Professionals are welcome! In our lessons together, we will be focusing on artistic identity, interpretation, repertoire, stamina, and performance techniques. In addition to some of the most advanced vocal exercises that are available. Consider this, vocal boot camp!

What musical Genres do you teach?

I teach an array of musical genres. Such as Pop, Musical Theater, Classical, R&B, Country, Folk, Rock, Jazz, and Blues. (To name a few) I love music! And that goes double for musical genres. Think of a particular musical genre as capturing the particular personality of the culture that it represents. Like, country, for example. This genre speaks primarily of a particular type of attitude, and viewpoint of the people that listen to it, that is such a joy to teach!

Should I change my sound depending on the musical style I am singing?

Not at all! The main differences between genres are all about the attitude, and the delivery of the sound. You don’t want to use muscle manipulation when you are singing a variety of genres because you are going for a particular tone “ideal.” When you do that, you are interfering with the tone production, and that can be potentially harmful for your voice in the long run. We will work on ways that you can “color” your voice with a particular genre that influences the delivery, but not the production of the sound.

How much should I practice?

Personally, I love to practice. It is a wonderful opportunity to put the new behaviors from lessons into practice. 10 minutes a day of focused concentration is so much more effective than 2 hours of just singing. But you should practice more than you intend to perform. Performance, and practice are NOT the same thing. Performance is the culmination of your vocal conditioning to meet the artistic demands you place on your voice to communicate the ideas and emotional experiences to your listener. Regular vocal practice keeps your voice aligned for efficient coordination, so that any temporary diversion from good technique can be recognized easily and corrected quickly.

Should you sing differently in rehearsal than you do in performance?

Yes. Especially when learning something new. In rehearsals, all wise singers save their voices – not in the sense that you only have so much to give, but to keep your voice relaxed during a potentially stressful situation. Rehearsals by nature are very demanding on a voice. It’s stop-and-go as you learn notes, check pitches, work on blend, and everything else. This makes it very easy to fall back into old habits.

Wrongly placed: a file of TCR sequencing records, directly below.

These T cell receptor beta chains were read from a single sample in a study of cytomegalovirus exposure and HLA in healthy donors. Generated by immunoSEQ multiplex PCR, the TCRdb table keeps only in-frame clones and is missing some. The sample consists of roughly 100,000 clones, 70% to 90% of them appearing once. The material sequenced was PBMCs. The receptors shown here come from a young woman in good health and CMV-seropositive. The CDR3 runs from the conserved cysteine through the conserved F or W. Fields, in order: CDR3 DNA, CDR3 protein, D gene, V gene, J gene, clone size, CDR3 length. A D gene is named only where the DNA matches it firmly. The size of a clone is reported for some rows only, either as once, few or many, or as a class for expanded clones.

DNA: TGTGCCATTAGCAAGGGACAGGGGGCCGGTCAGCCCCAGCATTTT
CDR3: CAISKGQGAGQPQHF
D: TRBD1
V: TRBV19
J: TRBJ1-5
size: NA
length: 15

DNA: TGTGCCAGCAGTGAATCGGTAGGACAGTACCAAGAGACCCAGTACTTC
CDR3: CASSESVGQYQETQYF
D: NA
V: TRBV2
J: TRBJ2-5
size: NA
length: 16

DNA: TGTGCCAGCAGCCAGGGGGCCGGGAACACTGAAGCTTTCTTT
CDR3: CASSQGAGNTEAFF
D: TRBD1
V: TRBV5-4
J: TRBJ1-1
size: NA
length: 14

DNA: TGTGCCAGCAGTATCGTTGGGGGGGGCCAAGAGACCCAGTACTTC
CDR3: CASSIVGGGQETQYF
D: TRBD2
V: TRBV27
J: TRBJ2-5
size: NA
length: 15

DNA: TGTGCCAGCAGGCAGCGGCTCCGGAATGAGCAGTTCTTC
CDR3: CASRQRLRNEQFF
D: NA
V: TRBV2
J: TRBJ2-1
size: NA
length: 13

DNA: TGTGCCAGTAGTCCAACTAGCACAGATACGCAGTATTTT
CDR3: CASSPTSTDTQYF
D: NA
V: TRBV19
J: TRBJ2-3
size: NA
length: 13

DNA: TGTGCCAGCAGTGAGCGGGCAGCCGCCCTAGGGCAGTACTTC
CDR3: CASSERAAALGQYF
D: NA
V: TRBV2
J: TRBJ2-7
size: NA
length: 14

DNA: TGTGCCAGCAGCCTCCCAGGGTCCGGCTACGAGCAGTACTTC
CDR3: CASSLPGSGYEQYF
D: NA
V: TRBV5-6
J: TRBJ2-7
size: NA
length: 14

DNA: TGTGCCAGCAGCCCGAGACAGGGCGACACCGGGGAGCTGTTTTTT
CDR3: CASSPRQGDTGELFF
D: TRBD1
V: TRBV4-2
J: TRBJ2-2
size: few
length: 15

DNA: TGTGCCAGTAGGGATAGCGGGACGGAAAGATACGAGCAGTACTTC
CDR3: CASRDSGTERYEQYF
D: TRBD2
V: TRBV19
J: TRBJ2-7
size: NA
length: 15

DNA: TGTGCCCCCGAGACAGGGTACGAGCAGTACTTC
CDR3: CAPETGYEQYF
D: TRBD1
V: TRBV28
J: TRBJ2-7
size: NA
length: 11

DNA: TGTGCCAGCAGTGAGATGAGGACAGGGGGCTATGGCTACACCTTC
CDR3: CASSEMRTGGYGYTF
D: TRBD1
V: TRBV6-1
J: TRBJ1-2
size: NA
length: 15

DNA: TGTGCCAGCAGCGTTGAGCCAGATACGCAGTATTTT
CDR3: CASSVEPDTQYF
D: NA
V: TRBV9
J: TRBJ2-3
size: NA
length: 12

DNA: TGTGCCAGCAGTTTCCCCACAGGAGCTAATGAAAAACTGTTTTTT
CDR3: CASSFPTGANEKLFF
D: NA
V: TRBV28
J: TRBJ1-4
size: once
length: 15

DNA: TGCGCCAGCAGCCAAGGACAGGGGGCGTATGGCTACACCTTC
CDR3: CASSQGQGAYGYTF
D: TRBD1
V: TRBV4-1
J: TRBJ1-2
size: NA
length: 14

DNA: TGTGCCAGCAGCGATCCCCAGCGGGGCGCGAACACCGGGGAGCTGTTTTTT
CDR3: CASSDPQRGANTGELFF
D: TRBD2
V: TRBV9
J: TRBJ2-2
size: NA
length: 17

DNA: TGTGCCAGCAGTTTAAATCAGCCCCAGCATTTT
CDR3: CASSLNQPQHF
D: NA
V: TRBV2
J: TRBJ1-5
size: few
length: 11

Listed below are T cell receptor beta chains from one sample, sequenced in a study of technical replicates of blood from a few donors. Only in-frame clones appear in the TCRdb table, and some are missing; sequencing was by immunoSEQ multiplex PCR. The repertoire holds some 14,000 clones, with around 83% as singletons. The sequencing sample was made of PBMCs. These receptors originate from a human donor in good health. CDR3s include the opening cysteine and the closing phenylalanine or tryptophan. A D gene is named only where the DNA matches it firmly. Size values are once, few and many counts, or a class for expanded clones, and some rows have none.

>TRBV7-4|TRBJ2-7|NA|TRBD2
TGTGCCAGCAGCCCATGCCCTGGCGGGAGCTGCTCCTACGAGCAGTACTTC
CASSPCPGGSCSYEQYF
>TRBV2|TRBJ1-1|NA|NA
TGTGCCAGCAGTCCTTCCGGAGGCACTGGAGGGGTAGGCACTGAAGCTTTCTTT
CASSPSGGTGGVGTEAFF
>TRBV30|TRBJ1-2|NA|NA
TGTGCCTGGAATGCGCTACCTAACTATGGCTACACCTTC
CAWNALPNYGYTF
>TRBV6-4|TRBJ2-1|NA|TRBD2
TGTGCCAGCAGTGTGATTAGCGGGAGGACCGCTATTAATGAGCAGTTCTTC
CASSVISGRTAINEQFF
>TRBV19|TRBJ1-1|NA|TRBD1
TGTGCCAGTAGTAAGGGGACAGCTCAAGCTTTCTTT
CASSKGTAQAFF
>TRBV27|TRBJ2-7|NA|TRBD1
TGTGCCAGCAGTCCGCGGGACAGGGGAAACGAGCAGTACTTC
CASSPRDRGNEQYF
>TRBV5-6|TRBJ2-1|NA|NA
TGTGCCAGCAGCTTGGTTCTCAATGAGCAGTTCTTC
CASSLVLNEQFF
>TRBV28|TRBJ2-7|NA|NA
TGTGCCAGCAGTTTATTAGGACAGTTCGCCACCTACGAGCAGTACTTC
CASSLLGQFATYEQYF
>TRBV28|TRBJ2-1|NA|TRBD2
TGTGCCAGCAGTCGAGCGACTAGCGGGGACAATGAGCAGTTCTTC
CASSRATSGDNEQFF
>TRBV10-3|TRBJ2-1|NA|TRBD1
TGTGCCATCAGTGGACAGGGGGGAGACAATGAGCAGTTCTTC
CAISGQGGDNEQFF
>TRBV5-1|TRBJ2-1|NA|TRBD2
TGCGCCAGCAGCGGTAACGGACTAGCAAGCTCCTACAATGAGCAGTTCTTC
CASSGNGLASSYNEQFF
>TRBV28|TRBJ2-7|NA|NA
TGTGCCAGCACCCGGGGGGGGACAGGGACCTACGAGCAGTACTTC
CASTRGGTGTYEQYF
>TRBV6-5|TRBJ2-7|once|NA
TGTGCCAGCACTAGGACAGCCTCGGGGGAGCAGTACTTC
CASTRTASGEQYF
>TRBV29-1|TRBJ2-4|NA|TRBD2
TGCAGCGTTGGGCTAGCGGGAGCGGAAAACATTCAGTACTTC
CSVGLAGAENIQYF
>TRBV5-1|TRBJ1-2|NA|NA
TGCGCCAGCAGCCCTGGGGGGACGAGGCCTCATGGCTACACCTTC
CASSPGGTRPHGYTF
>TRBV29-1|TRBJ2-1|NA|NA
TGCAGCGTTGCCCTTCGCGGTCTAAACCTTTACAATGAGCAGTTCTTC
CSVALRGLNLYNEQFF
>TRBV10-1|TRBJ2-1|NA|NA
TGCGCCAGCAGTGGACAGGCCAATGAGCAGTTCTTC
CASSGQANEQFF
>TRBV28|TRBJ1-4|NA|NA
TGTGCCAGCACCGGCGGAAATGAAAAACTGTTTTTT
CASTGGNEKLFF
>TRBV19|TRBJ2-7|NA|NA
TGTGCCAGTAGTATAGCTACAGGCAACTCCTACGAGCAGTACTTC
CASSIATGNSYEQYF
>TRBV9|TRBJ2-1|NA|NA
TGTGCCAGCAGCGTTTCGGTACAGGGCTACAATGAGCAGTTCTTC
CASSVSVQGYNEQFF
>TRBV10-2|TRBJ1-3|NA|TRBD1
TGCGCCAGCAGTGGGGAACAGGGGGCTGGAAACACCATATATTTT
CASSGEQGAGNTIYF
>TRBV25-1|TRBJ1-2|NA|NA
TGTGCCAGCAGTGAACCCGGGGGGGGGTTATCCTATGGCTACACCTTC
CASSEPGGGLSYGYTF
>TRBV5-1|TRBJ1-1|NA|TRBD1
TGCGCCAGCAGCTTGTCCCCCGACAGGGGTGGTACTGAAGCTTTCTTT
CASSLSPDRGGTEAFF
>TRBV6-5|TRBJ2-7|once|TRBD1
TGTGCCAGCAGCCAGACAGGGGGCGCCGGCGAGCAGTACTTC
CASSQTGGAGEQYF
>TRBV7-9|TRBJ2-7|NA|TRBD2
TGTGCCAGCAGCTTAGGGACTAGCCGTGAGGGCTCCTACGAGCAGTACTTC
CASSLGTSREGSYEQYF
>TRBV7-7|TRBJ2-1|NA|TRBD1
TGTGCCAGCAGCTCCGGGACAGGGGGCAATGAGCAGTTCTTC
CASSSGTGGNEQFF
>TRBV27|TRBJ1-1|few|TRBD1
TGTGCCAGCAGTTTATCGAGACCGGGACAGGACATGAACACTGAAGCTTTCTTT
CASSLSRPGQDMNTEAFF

What’s a good dynamic level to practice?

Mezzo forte (medium loud) at the loudest. However, you must never forget why you practice exercises. You do so to set uo the correct balance between your air, and your vocal cords. Allowing you to sing at a speech level, and to then have your muscles live with that balance. As far as volume goes you should only sing as loudly as you are able to maintain your balance with a steady, normal air pressure. The intensity, or loudness, of that tone will come once the muscular coordination to produce pitches freely is established.

What is better, good vocal technique or good style?

Good technique will facilitate good style. Learning to develop the muscle coordination required to sustain a phrase, and support a pitch takes time to develop. But once you develop that technique, it will support effective style. Do not substitute the aspects of style interpretation for basic vocal technique. It’s a totally different thing.

How fast should I progress?

Like anything else in life, you will get out of this program what you put into it. Apply yourself to the mastery of your instrument. Take your time through this process. You are developing awareness in your body that will dramatically improve your voice. We are making these concepts and ideas habits within yourself, and habits do take time to develop. Move at a pace that is consistent. Consistency is so much better than perfection.